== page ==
A pure Go implementation of an Ext4 reader with journaling support that does not require the kernel.
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assets
jbd2
.travis.yml
LICENSE
README.md
TODO
block_group_descriptor.go
block_group_descriptor_list.go
block_group_descriptor_list_test.go
block_group_descriptor_test.go
directory.go
directory_browser.go
directory_browser_test.go
directory_walk.go
directory_walk_test.go
extent.go
extent_test.go
inode.go
inode_reader.go
inode_reader_test.go
inode_test.go
superblock.go
superblock_test.go
testing_common.go

README.md

Build Status Coverage Status GoDoc

Overview

This package allows you to browse an ext4 filesystem directly. It does not use FUSE or touch the kernel, so no privileges are required.

This package also exposes the data in the journal (if one is available).

Example

Recursively walk all of the files in the filesystem:

inodeNumber := InodeRootDirectory

filepath := path.Join(assetsPath, "hierarchy_32.ext4")

f, err := os.Open(filepath)
log.PanicIf(err)

defer f.Close()

_, err = f.Seek(Superblock0Offset, io.SeekStart)
log.PanicIf(err)

sb, err := NewSuperblockWithReader(f)
log.PanicIf(err)

bgdl, err := NewBlockGroupDescriptorListWithReadSeeker(f, sb)
log.PanicIf(err)

bgd, err := bgdl.GetWithAbsoluteInode(inodeNumber)
log.PanicIf(err)

dw, err := NewDirectoryWalk(f, bgd, inodeNumber)
log.PanicIf(err)

allEntries := make([]string, 0)

for {
	fullPath, de, err := dw.Next()
	if err == io.EOF {
		break
	} else if err != nil {
		log.Panic(err)
	}

	description := fmt.Sprintf("%s: %s", fullPath, de.String())
	allEntries = append(allEntries, description)
}

sort.Strings(allEntries)

for _, entryDescription := range allEntries {
	fmt.Println(entryDescription)
}

// Output:
//
// directory1/fortune1: DirectoryEntry<NAME=[fortune1] INODE=(15) TYPE=[regular]-(1)>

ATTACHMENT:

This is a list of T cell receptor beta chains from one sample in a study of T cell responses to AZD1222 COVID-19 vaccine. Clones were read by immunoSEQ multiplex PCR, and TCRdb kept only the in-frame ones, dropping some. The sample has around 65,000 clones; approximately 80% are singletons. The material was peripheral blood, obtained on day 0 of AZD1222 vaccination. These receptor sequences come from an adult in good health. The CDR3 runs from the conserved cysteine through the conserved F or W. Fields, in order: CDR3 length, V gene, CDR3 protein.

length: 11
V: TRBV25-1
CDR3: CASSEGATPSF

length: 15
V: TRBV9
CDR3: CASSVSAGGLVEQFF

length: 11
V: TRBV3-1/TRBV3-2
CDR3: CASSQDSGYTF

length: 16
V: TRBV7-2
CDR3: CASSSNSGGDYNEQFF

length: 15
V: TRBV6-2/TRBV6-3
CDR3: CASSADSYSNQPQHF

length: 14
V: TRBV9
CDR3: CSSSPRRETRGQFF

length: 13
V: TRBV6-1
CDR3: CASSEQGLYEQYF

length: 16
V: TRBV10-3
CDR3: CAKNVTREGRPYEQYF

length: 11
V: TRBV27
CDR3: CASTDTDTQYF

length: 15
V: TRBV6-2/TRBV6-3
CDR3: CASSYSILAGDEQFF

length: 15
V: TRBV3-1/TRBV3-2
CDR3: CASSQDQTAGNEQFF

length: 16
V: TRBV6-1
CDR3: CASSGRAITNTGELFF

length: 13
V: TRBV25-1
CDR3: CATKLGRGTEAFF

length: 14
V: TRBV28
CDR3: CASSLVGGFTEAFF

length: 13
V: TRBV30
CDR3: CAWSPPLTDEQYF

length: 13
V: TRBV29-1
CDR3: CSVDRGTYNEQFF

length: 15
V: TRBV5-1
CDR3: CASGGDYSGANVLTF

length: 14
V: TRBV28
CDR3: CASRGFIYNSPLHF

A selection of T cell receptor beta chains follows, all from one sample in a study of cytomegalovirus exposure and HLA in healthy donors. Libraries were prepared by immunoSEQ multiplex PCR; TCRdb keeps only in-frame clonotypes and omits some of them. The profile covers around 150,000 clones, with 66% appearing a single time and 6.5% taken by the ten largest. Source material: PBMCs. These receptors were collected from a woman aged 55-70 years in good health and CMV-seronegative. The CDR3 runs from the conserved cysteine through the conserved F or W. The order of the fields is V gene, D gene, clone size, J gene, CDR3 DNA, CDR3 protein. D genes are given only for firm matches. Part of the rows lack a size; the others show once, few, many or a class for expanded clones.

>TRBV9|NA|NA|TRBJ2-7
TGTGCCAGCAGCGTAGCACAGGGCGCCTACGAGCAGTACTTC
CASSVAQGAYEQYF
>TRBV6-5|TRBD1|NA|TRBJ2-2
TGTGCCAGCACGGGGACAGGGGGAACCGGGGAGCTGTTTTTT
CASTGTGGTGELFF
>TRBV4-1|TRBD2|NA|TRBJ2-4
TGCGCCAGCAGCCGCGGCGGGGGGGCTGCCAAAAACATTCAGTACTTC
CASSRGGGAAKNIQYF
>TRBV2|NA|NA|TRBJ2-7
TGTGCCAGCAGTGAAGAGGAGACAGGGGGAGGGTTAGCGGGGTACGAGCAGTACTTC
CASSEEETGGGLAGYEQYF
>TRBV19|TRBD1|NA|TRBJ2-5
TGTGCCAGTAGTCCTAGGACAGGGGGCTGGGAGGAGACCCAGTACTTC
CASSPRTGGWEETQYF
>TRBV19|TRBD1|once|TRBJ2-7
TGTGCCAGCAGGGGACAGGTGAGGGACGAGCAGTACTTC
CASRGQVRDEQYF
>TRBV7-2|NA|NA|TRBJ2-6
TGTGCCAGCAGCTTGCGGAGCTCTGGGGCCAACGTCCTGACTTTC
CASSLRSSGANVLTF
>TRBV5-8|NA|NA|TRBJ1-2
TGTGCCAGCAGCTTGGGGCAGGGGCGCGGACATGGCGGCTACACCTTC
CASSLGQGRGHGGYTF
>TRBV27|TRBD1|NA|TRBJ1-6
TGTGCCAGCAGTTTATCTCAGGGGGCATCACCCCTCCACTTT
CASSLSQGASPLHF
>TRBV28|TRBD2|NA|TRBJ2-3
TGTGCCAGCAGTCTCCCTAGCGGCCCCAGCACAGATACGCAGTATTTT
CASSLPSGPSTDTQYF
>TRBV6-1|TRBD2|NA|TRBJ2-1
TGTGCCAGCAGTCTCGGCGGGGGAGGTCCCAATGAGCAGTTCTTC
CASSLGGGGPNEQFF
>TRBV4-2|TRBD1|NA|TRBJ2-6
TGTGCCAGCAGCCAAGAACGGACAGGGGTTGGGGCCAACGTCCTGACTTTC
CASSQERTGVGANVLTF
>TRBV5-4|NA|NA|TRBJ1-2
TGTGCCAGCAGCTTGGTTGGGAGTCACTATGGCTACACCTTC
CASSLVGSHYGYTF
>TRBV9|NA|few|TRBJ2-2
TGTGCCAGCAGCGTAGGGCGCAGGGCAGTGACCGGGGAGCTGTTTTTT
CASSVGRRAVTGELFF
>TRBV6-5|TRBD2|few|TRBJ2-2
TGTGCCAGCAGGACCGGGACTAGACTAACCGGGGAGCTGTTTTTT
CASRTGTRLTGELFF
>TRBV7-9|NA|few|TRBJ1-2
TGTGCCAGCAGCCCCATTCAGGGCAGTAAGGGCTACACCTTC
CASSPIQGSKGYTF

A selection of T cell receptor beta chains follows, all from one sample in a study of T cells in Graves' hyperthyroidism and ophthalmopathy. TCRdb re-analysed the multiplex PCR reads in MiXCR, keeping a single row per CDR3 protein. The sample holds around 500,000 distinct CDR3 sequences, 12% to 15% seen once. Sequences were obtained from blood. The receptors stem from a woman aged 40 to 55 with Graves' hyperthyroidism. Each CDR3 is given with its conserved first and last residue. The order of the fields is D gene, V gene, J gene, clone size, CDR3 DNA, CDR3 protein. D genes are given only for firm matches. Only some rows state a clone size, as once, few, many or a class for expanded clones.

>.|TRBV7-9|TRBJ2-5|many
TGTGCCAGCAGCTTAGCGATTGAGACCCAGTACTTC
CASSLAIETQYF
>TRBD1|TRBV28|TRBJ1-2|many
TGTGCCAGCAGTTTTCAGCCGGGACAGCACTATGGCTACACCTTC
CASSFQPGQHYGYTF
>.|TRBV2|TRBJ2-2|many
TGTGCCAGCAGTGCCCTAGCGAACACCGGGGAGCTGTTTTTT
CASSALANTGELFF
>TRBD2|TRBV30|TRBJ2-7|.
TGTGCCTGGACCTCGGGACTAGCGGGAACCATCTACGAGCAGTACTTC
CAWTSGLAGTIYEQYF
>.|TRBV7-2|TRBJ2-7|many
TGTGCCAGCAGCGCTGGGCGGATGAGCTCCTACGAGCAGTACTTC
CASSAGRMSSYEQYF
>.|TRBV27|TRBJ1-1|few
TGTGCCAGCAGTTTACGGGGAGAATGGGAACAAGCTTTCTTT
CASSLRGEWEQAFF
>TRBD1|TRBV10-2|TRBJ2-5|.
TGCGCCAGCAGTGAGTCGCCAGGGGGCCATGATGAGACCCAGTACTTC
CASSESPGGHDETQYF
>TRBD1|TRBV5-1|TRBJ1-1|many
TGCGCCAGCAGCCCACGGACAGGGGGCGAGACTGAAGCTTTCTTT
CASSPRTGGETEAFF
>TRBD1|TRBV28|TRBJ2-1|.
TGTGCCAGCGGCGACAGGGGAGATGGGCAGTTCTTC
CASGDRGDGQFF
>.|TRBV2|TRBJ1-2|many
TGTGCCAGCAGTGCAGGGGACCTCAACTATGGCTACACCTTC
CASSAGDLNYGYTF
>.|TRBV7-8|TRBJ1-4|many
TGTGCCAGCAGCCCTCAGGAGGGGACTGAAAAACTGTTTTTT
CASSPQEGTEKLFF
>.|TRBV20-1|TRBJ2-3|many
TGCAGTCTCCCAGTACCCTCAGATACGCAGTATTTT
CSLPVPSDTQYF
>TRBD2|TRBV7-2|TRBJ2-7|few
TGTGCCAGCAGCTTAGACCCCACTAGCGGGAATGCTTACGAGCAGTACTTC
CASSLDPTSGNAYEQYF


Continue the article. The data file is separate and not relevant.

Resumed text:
// directory1/fortune2: DirectoryEntry<NAME=[fortune2] INODE=(14) TYPE=[regular]-(1)>
// directory1/fortune5: DirectoryEntry<NAME=[fortune5] INODE=(20) TYPE=[regular]-(1)>
// directory1/fortune6: DirectoryEntry<NAME=[fortune6] INODE=(21) TYPE=[regular]-(1)>
// directory1/subdirectory1/fortune3: DirectoryEntry<NAME=[fortune3] INODE=(17) TYPE=[regular]-(1)>
// directory1/subdirectory1/fortune4: DirectoryEntry<NAME=[fortune4] INODE=(18) TYPE=[regular]-(1)>
// directory1/subdirectory1: DirectoryEntry<NAME=[subdirectory1] INODE=(16) TYPE=[directory]-(2)>
// directory1/subdirectory2/fortune7: DirectoryEntry<NAME=[fortune7] INODE=(22) TYPE=[regular]-(1)>
// directory1/subdirectory2/fortune8: DirectoryEntry<NAME=[fortune8] INODE=(23) TYPE=[regular]-(1)>
// directory1/subdirectory2: DirectoryEntry<NAME=[subdirectory2] INODE=(19) TYPE=[directory]-(2)>
// directory1: DirectoryEntry<NAME=[directory1] INODE=(13) TYPE=[directory]-(2)>
// directory2/fortune10: DirectoryEntry<NAME=[fortune10] INODE=(26) TYPE=[regular]-(1)>
// directory2/fortune9: DirectoryEntry<NAME=[fortune9] INODE=(25) TYPE=[regular]-(1)>
// directory2: DirectoryEntry<NAME=[directory2] INODE=(24) TYPE=[directory]-(2)>
// lost+found: DirectoryEntry<NAME=[lost+found] INODE=(11) TYPE=[directory]-(2)>
// thejungle.txt: DirectoryEntry<NAME=[thejungle.txt] INODE=(12) TYPE=[regular]-(1)>

This example and others are documented here.

Notes

  • Modern filesystems are supported, including both 32-bit and 64-bit addressing. Obscure filesystem options may not be compatible. See the compatibility assertions in NewSuperblockWithReader.
    • 64-bit addressing should be fine, as the high addressing should likely be zero when 64-bit addressing is turned-off (which is primarily what our unit-tests test with). However, the available documentation is limited on the subject. It's specifically not clear which of the various high/low addresses are affected by the 64-bit mode.

To Do

  • Finish implementing checksum calculation and validation. Currently all checksums are readable but with no additional functionality.